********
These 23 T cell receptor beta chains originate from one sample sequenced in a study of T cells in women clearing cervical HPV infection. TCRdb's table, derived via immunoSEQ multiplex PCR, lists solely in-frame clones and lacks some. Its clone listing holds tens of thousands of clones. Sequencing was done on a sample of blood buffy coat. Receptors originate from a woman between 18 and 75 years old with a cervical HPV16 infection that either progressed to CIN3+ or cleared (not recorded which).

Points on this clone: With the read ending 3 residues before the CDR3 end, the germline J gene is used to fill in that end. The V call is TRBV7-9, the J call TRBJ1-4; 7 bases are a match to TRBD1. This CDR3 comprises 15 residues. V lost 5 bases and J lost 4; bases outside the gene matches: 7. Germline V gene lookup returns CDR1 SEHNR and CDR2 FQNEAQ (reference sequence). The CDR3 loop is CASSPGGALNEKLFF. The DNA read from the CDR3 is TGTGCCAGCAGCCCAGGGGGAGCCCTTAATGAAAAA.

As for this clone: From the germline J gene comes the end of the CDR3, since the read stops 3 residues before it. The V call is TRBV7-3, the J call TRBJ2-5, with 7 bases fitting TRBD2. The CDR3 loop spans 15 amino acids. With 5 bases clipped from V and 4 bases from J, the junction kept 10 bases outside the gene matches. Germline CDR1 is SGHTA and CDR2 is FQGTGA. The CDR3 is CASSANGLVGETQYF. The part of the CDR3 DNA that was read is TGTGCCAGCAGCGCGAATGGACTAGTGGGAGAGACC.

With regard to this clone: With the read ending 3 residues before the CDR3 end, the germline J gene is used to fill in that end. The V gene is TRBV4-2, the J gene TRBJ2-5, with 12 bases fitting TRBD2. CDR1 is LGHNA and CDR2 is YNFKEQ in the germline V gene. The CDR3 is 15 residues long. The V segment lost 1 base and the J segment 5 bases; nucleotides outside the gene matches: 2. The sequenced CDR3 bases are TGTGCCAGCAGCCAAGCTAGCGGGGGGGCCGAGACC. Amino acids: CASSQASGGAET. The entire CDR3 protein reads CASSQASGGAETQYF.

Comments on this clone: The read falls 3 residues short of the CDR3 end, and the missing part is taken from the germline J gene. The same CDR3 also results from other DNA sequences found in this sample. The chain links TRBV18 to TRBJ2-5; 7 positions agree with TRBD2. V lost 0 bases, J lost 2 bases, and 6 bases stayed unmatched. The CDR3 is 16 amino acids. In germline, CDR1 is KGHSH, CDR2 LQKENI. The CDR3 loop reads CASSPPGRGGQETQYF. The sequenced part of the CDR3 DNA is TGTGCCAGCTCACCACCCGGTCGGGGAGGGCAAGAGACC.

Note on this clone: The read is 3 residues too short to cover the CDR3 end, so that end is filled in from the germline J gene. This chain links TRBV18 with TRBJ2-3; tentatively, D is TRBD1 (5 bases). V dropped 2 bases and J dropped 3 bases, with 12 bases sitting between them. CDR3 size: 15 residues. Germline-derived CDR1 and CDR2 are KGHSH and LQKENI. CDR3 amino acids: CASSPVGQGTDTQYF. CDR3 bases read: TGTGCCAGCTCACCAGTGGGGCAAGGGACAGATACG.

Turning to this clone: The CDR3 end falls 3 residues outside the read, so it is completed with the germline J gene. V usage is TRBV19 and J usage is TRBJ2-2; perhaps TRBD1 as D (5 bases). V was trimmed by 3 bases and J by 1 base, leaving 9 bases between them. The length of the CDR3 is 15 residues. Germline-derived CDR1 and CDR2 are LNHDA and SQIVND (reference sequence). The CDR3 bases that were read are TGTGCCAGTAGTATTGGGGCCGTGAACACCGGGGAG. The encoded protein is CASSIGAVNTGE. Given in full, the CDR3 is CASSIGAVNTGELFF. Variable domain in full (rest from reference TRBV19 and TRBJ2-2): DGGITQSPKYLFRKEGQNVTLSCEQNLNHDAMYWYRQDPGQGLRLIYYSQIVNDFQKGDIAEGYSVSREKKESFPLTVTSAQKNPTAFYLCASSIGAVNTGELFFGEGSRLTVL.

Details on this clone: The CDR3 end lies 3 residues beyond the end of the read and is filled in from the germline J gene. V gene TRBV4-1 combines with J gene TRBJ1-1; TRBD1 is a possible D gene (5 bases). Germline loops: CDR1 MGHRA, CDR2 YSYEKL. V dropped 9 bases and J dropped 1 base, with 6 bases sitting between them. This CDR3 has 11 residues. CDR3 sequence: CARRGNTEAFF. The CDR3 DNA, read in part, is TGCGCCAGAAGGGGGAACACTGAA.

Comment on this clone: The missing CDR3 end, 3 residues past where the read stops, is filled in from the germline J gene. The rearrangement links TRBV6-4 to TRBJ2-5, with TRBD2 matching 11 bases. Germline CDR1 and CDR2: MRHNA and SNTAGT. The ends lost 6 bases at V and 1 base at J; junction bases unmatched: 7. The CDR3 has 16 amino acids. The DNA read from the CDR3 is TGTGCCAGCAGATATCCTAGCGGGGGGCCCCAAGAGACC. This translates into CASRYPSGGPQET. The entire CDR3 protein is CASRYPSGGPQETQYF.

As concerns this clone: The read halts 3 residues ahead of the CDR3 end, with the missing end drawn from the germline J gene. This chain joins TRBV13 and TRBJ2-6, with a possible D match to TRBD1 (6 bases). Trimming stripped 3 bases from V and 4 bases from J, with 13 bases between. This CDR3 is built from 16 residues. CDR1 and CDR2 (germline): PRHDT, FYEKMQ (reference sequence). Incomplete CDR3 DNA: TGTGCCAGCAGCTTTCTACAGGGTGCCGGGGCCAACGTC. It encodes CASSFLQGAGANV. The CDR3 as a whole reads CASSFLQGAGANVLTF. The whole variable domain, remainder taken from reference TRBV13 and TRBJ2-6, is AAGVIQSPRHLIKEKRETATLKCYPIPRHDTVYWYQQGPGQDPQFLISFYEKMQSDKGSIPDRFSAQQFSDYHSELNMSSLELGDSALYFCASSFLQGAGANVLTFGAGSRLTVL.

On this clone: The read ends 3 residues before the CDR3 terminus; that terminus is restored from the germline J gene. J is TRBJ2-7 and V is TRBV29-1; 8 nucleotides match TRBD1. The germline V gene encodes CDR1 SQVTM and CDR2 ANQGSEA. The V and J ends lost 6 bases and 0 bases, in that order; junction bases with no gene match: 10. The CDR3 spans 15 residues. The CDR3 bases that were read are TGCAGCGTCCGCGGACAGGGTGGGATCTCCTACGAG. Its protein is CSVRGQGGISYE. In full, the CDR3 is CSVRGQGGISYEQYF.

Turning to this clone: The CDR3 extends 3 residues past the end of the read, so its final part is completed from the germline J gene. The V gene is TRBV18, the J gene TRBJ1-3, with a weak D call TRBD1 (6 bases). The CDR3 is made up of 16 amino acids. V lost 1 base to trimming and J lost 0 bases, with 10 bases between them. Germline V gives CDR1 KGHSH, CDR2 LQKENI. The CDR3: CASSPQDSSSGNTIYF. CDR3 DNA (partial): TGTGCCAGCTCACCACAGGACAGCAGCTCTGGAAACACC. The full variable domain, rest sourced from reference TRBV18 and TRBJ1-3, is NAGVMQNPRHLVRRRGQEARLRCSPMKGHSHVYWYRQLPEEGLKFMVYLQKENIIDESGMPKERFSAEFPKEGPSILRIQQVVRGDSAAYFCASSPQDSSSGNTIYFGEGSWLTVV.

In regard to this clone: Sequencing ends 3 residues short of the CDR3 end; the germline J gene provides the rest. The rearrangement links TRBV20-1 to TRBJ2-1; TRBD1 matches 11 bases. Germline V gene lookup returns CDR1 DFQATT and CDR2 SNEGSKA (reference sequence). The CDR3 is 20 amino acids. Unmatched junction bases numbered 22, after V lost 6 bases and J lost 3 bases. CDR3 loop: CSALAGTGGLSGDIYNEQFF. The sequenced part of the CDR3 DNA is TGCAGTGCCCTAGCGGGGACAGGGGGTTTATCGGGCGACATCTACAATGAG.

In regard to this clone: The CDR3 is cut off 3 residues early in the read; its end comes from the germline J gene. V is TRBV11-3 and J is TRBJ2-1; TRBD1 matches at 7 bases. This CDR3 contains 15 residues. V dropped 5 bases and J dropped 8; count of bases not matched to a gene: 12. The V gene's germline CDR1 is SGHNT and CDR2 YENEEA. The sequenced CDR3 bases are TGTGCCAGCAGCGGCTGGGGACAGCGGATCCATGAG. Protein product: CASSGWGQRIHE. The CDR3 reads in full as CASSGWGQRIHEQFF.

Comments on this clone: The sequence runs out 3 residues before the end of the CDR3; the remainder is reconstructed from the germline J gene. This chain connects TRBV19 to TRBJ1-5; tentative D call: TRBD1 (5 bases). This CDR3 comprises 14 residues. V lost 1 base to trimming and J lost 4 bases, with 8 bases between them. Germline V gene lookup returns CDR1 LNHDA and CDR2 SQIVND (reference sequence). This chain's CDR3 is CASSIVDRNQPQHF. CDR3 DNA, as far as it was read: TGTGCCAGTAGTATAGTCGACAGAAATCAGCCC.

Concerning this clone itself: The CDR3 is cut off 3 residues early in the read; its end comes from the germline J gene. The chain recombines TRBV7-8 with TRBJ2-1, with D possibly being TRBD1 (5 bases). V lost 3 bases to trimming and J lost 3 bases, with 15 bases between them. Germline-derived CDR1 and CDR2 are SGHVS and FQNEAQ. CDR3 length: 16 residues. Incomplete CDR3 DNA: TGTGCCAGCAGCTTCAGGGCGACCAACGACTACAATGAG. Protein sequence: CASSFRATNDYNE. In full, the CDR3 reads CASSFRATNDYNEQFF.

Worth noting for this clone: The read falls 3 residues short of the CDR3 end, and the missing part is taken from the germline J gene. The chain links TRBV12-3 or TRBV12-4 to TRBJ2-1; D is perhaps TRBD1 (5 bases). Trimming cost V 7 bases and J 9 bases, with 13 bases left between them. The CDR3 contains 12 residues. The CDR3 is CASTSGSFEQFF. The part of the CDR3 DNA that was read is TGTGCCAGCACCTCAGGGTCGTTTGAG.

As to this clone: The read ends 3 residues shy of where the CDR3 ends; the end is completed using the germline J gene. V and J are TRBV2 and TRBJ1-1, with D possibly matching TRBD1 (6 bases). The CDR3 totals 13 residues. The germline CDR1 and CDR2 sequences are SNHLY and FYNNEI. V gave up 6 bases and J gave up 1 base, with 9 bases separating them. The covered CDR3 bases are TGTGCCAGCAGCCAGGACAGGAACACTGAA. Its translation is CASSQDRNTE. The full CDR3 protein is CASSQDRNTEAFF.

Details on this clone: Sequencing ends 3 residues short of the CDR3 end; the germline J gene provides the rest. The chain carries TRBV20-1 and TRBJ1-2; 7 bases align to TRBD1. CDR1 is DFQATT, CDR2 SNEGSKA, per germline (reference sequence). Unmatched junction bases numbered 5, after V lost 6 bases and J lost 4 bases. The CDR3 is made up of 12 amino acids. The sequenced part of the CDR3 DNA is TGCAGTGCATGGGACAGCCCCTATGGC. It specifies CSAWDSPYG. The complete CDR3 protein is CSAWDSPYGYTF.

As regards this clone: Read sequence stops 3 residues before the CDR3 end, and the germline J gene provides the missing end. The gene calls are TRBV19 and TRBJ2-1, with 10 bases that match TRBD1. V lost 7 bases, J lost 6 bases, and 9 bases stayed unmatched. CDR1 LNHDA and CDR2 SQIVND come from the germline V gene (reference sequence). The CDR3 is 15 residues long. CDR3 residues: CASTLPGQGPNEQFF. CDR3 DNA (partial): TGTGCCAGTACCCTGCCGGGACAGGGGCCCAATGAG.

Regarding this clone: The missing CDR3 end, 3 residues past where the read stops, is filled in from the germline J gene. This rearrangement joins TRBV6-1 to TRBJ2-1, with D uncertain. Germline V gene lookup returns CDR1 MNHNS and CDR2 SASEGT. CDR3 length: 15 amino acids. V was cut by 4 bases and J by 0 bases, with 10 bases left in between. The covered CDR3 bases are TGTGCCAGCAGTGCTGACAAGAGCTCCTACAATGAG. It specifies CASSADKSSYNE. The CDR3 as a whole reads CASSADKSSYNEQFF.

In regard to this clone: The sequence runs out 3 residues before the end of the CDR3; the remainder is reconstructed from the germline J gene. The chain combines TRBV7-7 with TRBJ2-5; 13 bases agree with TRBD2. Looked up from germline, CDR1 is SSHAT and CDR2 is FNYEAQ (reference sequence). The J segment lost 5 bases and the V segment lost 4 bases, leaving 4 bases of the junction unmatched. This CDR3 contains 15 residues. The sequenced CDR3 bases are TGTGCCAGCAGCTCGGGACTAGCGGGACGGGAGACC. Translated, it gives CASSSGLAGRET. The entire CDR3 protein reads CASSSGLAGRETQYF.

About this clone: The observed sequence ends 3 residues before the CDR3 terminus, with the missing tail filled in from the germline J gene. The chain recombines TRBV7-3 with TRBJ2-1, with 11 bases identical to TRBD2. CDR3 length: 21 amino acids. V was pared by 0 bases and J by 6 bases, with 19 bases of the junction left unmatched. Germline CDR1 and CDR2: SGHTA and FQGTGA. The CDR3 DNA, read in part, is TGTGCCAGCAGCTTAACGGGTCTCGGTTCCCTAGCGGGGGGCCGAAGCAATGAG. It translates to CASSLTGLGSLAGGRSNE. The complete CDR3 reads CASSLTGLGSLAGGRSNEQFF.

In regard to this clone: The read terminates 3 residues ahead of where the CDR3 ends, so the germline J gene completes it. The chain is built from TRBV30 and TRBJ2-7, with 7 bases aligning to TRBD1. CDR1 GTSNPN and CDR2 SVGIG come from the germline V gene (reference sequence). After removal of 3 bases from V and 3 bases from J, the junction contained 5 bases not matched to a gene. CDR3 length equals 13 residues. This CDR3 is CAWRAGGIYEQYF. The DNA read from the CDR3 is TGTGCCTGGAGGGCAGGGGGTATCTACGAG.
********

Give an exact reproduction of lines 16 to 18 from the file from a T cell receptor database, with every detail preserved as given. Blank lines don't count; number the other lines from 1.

Concerning this clone itself: The CDR3 is cut off 3 residues early in the read; its end comes from the germline J gene. The chain recombines TRBV7-8 with TRBJ2-1, with D possibly being TRBD1 (5 bases). V lost 3 bases to trimming and J lost 3 bases, with 15 bases between them. Germline-derived CDR1 and CDR2 are SGHVS and FQNEAQ. CDR3 length: 16 residues. Incomplete CDR3 DNA: TGTGCCAGCAGCTTCAGGGCGACCAACGACTACAATGAG. Protein sequence: CASSFRATNDYNE. In full, the CDR3 reads CASSFRATNDYNEQFF.

Worth noting for this clone: The read falls 3 residues short of the CDR3 end, and the missing part is taken from the germline J gene. The chain links TRBV12-3 or TRBV12-4 to TRBJ2-1; D is perhaps TRBD1 (5 bases). Trimming cost V 7 bases and J 9 bases, with 13 bases left between them. The CDR3 contains 12 residues. The CDR3 is CASTSGSFEQFF. The part of the CDR3 DNA that was read is TGTGCCAGCACCTCAGGGTCGTTTGAG.

As to this clone: The read ends 3 residues shy of where the CDR3 ends; the end is completed using the germline J gene. V and J are TRBV2 and TRBJ1-1, with D possibly matching TRBD1 (6 bases). The CDR3 totals 13 residues. The germline CDR1 and CDR2 sequences are SNHLY and FYNNEI. V gave up 6 bases and J gave up 1 base, with 9 bases separating them. The covered CDR3 bases are TGTGCCAGCAGCCAGGACAGGAACACTGAA. Its translation is CASSQDRNTE. The full CDR3 protein is CASSQDRNTEAFF.